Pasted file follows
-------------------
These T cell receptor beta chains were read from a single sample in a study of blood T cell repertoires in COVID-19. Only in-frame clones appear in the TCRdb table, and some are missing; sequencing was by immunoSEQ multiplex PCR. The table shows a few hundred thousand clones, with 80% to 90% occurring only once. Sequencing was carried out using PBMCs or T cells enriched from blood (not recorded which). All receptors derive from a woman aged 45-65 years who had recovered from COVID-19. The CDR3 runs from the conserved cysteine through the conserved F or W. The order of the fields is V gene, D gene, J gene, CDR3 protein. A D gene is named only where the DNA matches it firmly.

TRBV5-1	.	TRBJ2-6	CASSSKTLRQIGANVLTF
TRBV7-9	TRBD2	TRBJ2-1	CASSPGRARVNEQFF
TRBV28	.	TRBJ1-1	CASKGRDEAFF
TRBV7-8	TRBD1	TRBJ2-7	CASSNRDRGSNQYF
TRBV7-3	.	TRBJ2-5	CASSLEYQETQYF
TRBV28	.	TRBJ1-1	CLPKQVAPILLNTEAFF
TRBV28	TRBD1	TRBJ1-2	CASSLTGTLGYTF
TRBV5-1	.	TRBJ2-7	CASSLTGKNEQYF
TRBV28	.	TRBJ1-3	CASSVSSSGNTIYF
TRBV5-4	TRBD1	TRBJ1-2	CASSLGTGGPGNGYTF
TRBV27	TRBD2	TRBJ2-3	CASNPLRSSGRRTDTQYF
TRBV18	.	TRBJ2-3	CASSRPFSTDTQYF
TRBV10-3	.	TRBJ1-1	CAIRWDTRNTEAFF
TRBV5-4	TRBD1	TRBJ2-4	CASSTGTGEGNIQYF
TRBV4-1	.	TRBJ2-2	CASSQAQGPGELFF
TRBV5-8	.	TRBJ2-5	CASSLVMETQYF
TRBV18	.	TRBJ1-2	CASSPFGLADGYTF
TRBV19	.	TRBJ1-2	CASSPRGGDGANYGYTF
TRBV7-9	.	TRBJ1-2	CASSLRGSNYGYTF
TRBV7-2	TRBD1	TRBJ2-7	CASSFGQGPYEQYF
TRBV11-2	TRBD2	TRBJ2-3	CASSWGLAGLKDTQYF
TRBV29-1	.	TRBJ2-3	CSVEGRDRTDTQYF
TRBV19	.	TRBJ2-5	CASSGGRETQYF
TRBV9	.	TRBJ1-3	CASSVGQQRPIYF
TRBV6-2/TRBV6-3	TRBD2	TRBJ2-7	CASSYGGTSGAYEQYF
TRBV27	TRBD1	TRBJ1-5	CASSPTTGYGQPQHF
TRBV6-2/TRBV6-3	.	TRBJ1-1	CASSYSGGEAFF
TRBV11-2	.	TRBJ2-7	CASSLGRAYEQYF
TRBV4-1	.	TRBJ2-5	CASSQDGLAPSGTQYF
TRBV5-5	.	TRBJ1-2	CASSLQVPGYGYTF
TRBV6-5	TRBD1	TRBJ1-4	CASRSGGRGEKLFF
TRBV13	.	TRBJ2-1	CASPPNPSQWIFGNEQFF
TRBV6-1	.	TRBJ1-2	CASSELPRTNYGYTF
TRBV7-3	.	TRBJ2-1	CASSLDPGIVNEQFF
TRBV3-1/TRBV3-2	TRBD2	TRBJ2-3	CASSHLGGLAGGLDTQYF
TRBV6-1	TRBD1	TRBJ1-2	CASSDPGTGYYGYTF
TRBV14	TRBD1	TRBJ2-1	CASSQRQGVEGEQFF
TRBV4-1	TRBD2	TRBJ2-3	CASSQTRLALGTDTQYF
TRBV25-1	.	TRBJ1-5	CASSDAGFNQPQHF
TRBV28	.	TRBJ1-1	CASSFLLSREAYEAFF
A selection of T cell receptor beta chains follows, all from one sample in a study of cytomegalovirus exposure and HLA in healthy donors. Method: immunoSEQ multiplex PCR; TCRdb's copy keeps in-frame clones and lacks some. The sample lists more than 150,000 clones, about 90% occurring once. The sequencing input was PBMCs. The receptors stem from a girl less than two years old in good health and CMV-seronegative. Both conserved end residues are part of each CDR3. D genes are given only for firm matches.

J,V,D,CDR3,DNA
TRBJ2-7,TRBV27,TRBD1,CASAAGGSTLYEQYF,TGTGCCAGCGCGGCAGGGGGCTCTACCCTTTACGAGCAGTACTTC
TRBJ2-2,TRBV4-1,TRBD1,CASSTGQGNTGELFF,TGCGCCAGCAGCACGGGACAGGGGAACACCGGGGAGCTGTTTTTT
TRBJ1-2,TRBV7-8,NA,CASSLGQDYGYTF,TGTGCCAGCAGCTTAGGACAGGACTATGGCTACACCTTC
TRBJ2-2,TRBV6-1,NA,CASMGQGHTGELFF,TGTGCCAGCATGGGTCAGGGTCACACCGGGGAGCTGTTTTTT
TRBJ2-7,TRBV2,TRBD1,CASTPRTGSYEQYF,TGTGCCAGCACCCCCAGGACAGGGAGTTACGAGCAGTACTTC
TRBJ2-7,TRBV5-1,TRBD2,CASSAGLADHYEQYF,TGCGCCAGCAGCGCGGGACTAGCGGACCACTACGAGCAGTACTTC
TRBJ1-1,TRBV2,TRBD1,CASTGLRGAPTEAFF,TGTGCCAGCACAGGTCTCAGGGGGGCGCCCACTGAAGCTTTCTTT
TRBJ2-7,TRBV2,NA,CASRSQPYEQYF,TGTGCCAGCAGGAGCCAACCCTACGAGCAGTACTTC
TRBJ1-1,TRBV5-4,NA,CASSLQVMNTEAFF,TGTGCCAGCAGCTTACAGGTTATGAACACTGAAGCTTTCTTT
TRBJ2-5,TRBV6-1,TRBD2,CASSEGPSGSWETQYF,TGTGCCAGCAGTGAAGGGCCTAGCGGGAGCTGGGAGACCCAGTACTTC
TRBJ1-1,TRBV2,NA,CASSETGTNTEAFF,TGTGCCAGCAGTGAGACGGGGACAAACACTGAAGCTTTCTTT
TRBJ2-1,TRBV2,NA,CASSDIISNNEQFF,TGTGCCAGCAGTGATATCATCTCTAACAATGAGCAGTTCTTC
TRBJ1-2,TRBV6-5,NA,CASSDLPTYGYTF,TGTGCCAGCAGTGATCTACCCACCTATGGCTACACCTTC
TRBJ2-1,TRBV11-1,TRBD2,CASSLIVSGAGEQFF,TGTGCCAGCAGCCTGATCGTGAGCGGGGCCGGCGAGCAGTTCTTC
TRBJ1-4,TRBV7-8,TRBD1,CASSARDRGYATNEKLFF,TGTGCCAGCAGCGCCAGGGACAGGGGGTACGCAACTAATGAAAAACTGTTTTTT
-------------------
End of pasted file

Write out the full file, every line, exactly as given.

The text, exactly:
These T cell receptor beta chains were read from a single sample in a study of blood T cell repertoires in COVID-19. Only in-frame clones appear in the TCRdb table, and some are missing; sequencing was by immunoSEQ multiplex PCR. The table shows a few hundred thousand clones, with 80% to 90% occurring only once. Sequencing was carried out using PBMCs or T cells enriched from blood (not recorded which). All receptors derive from a woman aged 45-65 years who had recovered from COVID-19. The CDR3 runs from the conserved cysteine through the conserved F or W. The order of the fields is V gene, D gene, J gene, CDR3 protein. A D gene is named only where the DNA matches it firmly.

TRBV5-1	.	TRBJ2-6	CASSSKTLRQIGANVLTF
TRBV7-9	TRBD2	TRBJ2-1	CASSPGRARVNEQFF
TRBV28	.	TRBJ1-1	CASKGRDEAFF
TRBV7-8	TRBD1	TRBJ2-7	CASSNRDRGSNQYF
TRBV7-3	.	TRBJ2-5	CASSLEYQETQYF
TRBV28	.	TRBJ1-1	CLPKQVAPILLNTEAFF
TRBV28	TRBD1	TRBJ1-2	CASSLTGTLGYTF
TRBV5-1	.	TRBJ2-7	CASSLTGKNEQYF
TRBV28	.	TRBJ1-3	CASSVSSSGNTIYF
TRBV5-4	TRBD1	TRBJ1-2	CASSLGTGGPGNGYTF
TRBV27	TRBD2	TRBJ2-3	CASNPLRSSGRRTDTQYF
TRBV18	.	TRBJ2-3	CASSRPFSTDTQYF
TRBV10-3	.	TRBJ1-1	CAIRWDTRNTEAFF
TRBV5-4	TRBD1	TRBJ2-4	CASSTGTGEGNIQYF
TRBV4-1	.	TRBJ2-2	CASSQAQGPGELFF
TRBV5-8	.	TRBJ2-5	CASSLVMETQYF
TRBV18	.	TRBJ1-2	CASSPFGLADGYTF
TRBV19	.	TRBJ1-2	CASSPRGGDGANYGYTF
TRBV7-9	.	TRBJ1-2	CASSLRGSNYGYTF
TRBV7-2	TRBD1	TRBJ2-7	CASSFGQGPYEQYF
TRBV11-2	TRBD2	TRBJ2-3	CASSWGLAGLKDTQYF
TRBV29-1	.	TRBJ2-3	CSVEGRDRTDTQYF
TRBV19	.	TRBJ2-5	CASSGGRETQYF
TRBV9	.	TRBJ1-3	CASSVGQQRPIYF
TRBV6-2/TRBV6-3	TRBD2	TRBJ2-7	CASSYGGTSGAYEQYF
TRBV27	TRBD1	TRBJ1-5	CASSPTTGYGQPQHF
TRBV6-2/TRBV6-3	.	TRBJ1-1	CASSYSGGEAFF
TRBV11-2	.	TRBJ2-7	CASSLGRAYEQYF
TRBV4-1	.	TRBJ2-5	CASSQDGLAPSGTQYF
TRBV5-5	.	TRBJ1-2	CASSLQVPGYGYTF
TRBV6-5	TRBD1	TRBJ1-4	CASRSGGRGEKLFF
TRBV13	.	TRBJ2-1	CASPPNPSQWIFGNEQFF
TRBV6-1	.	TRBJ1-2	CASSELPRTNYGYTF
TRBV7-3	.	TRBJ2-1	CASSLDPGIVNEQFF
TRBV3-1/TRBV3-2	TRBD2	TRBJ2-3	CASSHLGGLAGGLDTQYF
TRBV6-1	TRBD1	TRBJ1-2	CASSDPGTGYYGYTF
TRBV14	TRBD1	TRBJ2-1	CASSQRQGVEGEQFF
TRBV4-1	TRBD2	TRBJ2-3	CASSQTRLALGTDTQYF
TRBV25-1	.	TRBJ1-5	CASSDAGFNQPQHF
TRBV28	.	TRBJ1-1	CASSFLLSREAYEAFF
A selection of T cell receptor beta chains follows, all from one sample in a study of cytomegalovirus exposure and HLA in healthy donors. Method: immunoSEQ multiplex PCR; TCRdb's copy keeps in-frame clones and lacks some. The sample lists more than 150,000 clones, about 90% occurring once. The sequencing input was PBMCs. The receptors stem from a girl less than two years old in good health and CMV-seronegative. Both conserved end residues are part of each CDR3. D genes are given only for firm matches.

J,V,D,CDR3,DNA
TRBJ2-7,TRBV27,TRBD1,CASAAGGSTLYEQYF,TGTGCCAGCGCGGCAGGGGGCTCTACCCTTTACGAGCAGTACTTC
TRBJ2-2,TRBV4-1,TRBD1,CASSTGQGNTGELFF,TGCGCCAGCAGCACGGGACAGGGGAACACCGGGGAGCTGTTTTTT
TRBJ1-2,TRBV7-8,NA,CASSLGQDYGYTF,TGTGCCAGCAGCTTAGGACAGGACTATGGCTACACCTTC
TRBJ2-2,TRBV6-1,NA,CASMGQGHTGELFF,TGTGCCAGCATGGGTCAGGGTCACACCGGGGAGCTGTTTTTT
TRBJ2-7,TRBV2,TRBD1,CASTPRTGSYEQYF,TGTGCCAGCACCCCCAGGACAGGGAGTTACGAGCAGTACTTC
TRBJ2-7,TRBV5-1,TRBD2,CASSAGLADHYEQYF,TGCGCCAGCAGCGCGGGACTAGCGGACCACTACGAGCAGTACTTC
TRBJ1-1,TRBV2,TRBD1,CASTGLRGAPTEAFF,TGTGCCAGCACAGGTCTCAGGGGGGCGCCCACTGAAGCTTTCTTT
TRBJ2-7,TRBV2,NA,CASRSQPYEQYF,TGTGCCAGCAGGAGCCAACCCTACGAGCAGTACTTC
TRBJ1-1,TRBV5-4,NA,CASSLQVMNTEAFF,TGTGCCAGCAGCTTACAGGTTATGAACACTGAAGCTTTCTTT
TRBJ2-5,TRBV6-1,TRBD2,CASSEGPSGSWETQYF,TGTGCCAGCAGTGAAGGGCCTAGCGGGAGCTGGGAGACCCAGTACTTC
TRBJ1-1,TRBV2,NA,CASSETGTNTEAFF,TGTGCCAGCAGTGAGACGGGGACAAACACTGAAGCTTTCTTT
TRBJ2-1,TRBV2,NA,CASSDIISNNEQFF,TGTGCCAGCAGTGATATCATCTCTAACAATGAGCAGTTCTTC
TRBJ1-2,TRBV6-5,NA,CASSDLPTYGYTF,TGTGCCAGCAGTGATCTACCCACCTATGGCTACACCTTC
TRBJ2-1,TRBV11-1,TRBD2,CASSLIVSGAGEQFF,TGTGCCAGCAGCCTGATCGTGAGCGGGGCCGGCGAGCAGTTCTTC
TRBJ1-4,TRBV7-8,TRBD1,CASSARDRGYATNEKLFF,TGTGCCAGCAGCGCCAGGGACAGGGGGTACGCAACTAATGAAAAACTGTTTTTT